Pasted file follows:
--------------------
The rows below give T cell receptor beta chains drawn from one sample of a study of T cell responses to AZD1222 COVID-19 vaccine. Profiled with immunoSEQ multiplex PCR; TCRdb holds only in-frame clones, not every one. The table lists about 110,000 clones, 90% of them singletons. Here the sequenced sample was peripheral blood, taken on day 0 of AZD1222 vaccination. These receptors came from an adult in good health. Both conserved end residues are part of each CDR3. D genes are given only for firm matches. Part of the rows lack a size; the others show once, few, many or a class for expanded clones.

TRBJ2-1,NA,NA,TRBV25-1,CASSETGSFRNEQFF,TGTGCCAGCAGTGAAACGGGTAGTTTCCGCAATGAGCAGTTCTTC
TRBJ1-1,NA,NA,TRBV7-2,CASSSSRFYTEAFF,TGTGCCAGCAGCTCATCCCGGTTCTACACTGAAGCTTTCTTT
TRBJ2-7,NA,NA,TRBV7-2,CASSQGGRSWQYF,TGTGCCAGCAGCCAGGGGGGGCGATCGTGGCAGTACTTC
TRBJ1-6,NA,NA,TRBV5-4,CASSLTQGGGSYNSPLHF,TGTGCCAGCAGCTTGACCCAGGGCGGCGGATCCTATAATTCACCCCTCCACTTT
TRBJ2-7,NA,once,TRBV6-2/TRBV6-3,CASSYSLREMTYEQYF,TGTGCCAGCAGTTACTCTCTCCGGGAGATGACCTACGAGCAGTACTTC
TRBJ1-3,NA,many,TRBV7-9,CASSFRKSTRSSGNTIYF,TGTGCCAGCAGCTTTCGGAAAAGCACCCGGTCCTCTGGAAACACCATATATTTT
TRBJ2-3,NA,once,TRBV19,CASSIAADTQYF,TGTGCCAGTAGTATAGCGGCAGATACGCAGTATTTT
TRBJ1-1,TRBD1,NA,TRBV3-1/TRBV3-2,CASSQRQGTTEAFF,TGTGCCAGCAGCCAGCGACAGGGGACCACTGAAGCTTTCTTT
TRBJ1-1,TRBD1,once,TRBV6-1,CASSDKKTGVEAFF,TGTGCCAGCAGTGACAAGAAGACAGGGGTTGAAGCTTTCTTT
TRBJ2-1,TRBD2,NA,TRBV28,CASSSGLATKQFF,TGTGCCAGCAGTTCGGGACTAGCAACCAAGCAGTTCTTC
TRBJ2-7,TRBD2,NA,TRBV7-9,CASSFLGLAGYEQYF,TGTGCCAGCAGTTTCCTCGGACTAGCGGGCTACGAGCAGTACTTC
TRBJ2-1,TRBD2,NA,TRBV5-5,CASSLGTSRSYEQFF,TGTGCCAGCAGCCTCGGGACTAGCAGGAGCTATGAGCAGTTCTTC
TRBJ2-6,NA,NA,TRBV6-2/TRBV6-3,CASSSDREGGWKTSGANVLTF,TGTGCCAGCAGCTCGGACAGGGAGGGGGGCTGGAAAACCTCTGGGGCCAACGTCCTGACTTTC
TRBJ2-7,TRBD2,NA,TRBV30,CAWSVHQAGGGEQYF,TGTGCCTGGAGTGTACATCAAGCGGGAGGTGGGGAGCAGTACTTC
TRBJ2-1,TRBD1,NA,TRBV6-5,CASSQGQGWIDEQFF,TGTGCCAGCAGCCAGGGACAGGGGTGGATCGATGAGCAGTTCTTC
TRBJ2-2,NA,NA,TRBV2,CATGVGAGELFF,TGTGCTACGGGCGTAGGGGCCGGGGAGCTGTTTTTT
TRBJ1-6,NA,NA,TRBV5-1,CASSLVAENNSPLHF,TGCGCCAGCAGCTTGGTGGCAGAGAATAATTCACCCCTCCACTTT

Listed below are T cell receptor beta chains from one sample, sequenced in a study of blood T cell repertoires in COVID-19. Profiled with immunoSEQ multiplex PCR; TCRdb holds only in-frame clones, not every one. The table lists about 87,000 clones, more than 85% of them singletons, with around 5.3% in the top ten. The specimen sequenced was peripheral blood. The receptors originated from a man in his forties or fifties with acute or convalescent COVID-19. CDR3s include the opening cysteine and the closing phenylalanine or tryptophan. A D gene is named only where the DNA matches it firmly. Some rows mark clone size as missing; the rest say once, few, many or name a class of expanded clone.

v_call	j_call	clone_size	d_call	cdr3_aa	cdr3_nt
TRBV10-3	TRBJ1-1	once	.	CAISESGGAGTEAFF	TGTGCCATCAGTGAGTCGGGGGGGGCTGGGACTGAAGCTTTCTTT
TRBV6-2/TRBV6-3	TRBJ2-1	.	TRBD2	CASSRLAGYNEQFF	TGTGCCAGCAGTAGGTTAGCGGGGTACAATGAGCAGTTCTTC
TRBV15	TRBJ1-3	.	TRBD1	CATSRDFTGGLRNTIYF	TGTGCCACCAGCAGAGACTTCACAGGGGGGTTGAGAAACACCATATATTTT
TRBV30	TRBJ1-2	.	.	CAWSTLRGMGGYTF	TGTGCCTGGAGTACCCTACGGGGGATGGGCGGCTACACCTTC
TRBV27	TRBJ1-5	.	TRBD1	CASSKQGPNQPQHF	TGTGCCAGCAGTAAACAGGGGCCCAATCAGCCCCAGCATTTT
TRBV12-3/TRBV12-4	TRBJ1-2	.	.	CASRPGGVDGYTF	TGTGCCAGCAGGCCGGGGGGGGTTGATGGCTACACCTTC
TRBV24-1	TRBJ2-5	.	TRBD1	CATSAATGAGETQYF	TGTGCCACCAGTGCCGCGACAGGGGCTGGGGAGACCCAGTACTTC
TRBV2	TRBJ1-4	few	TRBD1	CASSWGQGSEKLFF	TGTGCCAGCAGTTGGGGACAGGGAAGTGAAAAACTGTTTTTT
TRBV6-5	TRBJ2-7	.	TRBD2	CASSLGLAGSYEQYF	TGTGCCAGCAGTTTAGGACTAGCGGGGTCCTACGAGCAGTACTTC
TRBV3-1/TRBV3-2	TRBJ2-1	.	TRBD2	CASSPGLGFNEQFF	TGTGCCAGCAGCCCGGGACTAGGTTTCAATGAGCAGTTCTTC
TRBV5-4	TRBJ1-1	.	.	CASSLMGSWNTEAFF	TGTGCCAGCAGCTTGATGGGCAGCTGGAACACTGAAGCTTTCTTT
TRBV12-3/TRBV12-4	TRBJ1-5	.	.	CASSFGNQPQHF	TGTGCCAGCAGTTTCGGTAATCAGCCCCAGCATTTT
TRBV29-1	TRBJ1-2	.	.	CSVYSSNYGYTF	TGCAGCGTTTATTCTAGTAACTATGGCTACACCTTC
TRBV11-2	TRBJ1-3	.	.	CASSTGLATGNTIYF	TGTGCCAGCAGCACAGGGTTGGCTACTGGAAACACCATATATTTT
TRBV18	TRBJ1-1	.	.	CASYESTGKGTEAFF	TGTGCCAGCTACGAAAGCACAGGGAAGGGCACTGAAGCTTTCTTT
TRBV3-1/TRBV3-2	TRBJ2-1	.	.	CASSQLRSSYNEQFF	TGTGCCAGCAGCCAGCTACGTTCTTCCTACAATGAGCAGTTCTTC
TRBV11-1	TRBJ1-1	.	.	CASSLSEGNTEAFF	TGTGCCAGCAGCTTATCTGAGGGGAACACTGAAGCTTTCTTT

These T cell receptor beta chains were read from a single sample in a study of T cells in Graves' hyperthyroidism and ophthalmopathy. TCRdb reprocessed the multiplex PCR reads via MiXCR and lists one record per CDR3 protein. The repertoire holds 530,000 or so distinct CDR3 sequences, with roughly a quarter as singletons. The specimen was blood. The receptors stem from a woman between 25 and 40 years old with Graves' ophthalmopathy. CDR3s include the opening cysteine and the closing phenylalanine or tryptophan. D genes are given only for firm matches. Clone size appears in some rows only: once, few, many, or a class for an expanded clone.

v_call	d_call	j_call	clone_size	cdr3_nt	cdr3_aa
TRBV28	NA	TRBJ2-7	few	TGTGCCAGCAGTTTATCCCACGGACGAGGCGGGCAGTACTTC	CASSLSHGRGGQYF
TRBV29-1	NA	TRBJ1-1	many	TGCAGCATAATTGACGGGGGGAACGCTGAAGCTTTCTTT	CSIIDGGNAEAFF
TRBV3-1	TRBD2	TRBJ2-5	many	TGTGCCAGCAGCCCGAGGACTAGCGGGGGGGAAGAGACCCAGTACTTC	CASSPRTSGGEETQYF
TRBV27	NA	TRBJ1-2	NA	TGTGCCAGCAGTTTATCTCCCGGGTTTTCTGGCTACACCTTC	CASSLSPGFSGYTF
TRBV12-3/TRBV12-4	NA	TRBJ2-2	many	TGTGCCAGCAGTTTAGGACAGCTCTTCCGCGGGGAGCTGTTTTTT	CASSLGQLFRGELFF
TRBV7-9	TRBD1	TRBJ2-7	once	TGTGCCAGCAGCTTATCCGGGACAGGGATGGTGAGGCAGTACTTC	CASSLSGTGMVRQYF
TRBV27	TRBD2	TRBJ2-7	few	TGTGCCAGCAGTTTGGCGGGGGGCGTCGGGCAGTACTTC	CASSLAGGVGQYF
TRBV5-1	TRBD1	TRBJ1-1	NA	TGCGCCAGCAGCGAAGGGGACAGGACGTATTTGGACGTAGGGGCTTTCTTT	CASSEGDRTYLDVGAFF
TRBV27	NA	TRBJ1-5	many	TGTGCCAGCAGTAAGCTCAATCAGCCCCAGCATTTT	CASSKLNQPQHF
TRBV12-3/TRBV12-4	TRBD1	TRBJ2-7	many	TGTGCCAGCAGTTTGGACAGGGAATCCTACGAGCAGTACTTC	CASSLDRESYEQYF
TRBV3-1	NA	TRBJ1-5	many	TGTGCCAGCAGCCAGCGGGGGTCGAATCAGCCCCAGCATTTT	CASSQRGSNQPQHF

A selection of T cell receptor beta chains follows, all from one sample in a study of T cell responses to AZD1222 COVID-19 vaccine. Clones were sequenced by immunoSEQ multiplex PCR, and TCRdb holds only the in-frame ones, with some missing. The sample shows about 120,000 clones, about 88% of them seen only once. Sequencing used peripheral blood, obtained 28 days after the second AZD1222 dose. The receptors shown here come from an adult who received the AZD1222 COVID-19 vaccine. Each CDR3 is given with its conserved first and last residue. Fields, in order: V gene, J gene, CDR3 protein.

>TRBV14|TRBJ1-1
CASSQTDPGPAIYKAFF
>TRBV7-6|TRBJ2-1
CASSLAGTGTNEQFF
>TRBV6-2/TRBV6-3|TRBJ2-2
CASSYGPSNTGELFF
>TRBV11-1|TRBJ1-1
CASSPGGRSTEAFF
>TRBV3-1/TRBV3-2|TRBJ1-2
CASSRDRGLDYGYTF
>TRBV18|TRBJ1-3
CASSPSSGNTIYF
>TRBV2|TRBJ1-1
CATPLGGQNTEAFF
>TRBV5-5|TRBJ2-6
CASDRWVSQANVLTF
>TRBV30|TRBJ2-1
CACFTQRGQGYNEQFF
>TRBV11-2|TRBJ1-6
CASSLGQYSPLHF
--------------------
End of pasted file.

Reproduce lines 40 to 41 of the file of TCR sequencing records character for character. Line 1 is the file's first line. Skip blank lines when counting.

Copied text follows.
TRBV28	NA	TRBJ2-7	few	TGTGCCAGCAGTTTATCCCACGGACGAGGCGGGCAGTACTTC	CASSLSHGRGGQYF
TRBV29-1	NA	TRBJ1-1	many	TGCAGCATAATTGACGGGGGGAACGCTGAAGCTTTCTTT	CSIIDGGNAEAFF